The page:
Update: Sen. Jack Latvala resigned Wednesday afternoon, saying in a letter, "I have never intentionally dishonored my family, my constituents or the Florida Senate," the Tampa Bay Times reported.
It was early morning in the Florida Capitol, and Sen. Jack Latvala — among the most powerful men in the Senate — was furious. He wanted doughnuts, and there were no doughnuts to be found. He was so angry he berated a junior staffer for the Senate majority leader, who then called in Rachel Perrin Rogers, a high-ranking aide.
“I’m very sorry about the doughnut situation," she told the fuming senator. "We’ll see what we can do about that."
Latvala thanked her and then, as she walked out the door, groped her midsection.
That doughnut assault is among the many awful moments described in a damning independent report released last night by Judge Ronald Swanson, who found probable cause that Latvala had repeatedly inappropriately touched and made lewd comments to Perrin Rogers. Swanson also spoke to another woman — the seventh who has now accused Latvala of inappropriate behavior — who provided texts showing Latvala suggesting he'd trade his vote in exchange for sex with her. The judge recommended a criminal probe into the senator.
The report is almost sure to torpedo Latvala's campaign for governor and reads like a sizzling rebuke to both Latvala, who has spent the past two months calling his accusers liars and dragging Perrin Rogers' name through the mud, and his enablers in the press, most notably the Sun Sentinel editorial board.
"The evidence demonstrated a progression in conduct, over time from unwelcome comments and nonverbal behavior to unwelcome touching," Swanson writes in his 33-page report based on 19 sworn statements from staffers and lobbyists.
Latvala has angrily denied the accusations since Politico dropped a hammer on him November 3 in a report that cited six anonymous women who said the Clearwater Republican had repeatedly harassed and groped them at work. On November 29, Perrin Rogers — a 35-year-old aide to Sen. Wilton Simpson, the majority leader — came out publicly as one of the accusers after Latvala outed her to the media.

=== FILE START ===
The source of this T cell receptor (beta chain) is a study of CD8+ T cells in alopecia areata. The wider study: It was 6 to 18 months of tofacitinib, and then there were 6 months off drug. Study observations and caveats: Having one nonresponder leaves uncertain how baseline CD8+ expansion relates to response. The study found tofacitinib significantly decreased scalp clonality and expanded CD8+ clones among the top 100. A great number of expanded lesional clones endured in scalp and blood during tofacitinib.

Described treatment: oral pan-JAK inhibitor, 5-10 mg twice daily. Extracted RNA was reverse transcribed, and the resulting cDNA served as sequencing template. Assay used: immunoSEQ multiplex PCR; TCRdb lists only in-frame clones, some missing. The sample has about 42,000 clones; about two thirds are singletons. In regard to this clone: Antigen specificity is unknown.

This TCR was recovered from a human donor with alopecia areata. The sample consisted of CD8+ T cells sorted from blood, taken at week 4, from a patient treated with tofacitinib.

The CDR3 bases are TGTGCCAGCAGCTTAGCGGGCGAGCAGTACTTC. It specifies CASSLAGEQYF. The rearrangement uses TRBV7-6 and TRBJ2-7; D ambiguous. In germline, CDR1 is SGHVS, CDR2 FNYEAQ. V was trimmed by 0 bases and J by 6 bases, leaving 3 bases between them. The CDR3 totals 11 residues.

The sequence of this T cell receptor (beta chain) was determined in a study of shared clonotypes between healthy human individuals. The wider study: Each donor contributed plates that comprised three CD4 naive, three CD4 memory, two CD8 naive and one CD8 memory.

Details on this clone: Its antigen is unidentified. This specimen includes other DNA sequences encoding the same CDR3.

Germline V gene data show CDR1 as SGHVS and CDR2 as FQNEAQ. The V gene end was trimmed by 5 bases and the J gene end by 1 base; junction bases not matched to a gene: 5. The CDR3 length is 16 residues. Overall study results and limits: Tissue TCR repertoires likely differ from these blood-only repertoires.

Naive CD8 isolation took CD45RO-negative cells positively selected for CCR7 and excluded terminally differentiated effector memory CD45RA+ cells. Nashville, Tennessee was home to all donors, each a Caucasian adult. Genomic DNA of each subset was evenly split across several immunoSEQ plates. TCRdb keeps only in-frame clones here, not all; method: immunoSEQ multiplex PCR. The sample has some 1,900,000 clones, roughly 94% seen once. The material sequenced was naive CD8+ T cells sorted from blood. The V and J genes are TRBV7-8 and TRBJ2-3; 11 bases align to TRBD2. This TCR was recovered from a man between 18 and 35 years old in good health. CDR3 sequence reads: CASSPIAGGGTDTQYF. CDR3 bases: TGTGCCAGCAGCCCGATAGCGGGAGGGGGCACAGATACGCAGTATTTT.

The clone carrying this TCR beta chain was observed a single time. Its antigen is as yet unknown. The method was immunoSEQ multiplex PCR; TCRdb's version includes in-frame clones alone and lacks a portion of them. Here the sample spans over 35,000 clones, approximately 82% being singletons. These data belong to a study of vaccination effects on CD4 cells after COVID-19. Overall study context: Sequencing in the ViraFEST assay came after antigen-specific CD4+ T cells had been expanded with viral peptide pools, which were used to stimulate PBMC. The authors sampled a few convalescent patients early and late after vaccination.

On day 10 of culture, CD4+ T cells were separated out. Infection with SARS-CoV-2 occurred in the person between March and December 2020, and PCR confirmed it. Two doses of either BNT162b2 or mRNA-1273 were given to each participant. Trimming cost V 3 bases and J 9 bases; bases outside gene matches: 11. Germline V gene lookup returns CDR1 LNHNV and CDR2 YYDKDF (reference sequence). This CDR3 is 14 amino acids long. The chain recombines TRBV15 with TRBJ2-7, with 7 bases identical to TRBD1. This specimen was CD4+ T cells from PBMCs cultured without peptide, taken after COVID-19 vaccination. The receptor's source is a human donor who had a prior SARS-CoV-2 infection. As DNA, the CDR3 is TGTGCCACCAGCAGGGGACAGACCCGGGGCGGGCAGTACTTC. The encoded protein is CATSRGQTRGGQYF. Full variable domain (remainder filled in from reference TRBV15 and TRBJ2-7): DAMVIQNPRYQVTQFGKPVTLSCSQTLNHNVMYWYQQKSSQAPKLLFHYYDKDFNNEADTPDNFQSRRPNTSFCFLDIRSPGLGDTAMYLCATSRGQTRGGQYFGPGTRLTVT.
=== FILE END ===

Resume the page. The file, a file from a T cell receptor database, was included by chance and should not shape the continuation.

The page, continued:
The senator's defense has been straight out of the Bad Man playbook from day one. He falsely claimed Perrin Rogers had political motivation to slime him because her husband was working for his opponents running for governor. And then he released a spate of text messages that seemed to show an amiable relationship between himself and Perrin Rogers.
His allies in the media leaped on the texts, as Latvala tried to portray himself as the victim of a political witch hunt. Even as he tempered his attacks, the gist was clear: Perrin Rogers was a liar trying to help her husband, political consultant Brian Hughes.
“Coincidentally, of all the female Senate employees, this one happens to be the wife of a political consultant working for one of the other governor’s campaigns. That’s just a big coincidence, I’m sure,” Latvala told Bay News 9.
Swanson's report utterly lays waste to that defense. Multiple witnesses corroborated the woman's stories, including an emotional night when she resigned from her Senate job after a run-in with Latvala at a Tallahassee bar.
And the new accusers' claims, backed up by text messages, add gasoline to the fire. The woman, a Senate staffer and former lobbyist, said Latvala basically groped her under her dresses every time she went to his office.
“Ms. [name withheld]... testified that Senator Latvala expressly intimated to her on multiple occasions, that if she engaged in sexual acts or allowed him to touch her body in a sexual manner he would support particular legislative items for which she was lobbying,” Swanson writes, noting that the woman provided explicit texts to back up that claim.
Plenty of Latvala's backers have hard questions to answer this morning in light of the report, including the Sun Sentinel's Rosemary O'Hara, who penned a long column last week headlined "I Want Answers Before Calling for Sen. Jack Latvala’s Scalp."
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O'Hara carefully couched her piece as a "Hey, just let the process play out" appeal, but she implicitly suggests that Perrin Rogers is lying and that her husband indeed has a political axe to grind with Latvala. She wonders if Perrin Rogers went to her boss, Senator Simpson, before calling Politico and says she's eager to read Swanson's report.
Well, the report is here. Swanson found that, in fact, Perrin Rogers did tell Simpson. And he found that the bulk of her accusations are credible enough to warrant a criminal probe into Latvala.
Calls for Latvala to resign have grown louder since last night. State Agriculture Commissioner Adam Putnam, also a GOP gubernatorial candidate, says Latvala should step down, and so does state Sen. Dana Young.
O'Hara has her answers. Will she call for Latvala's scalp now?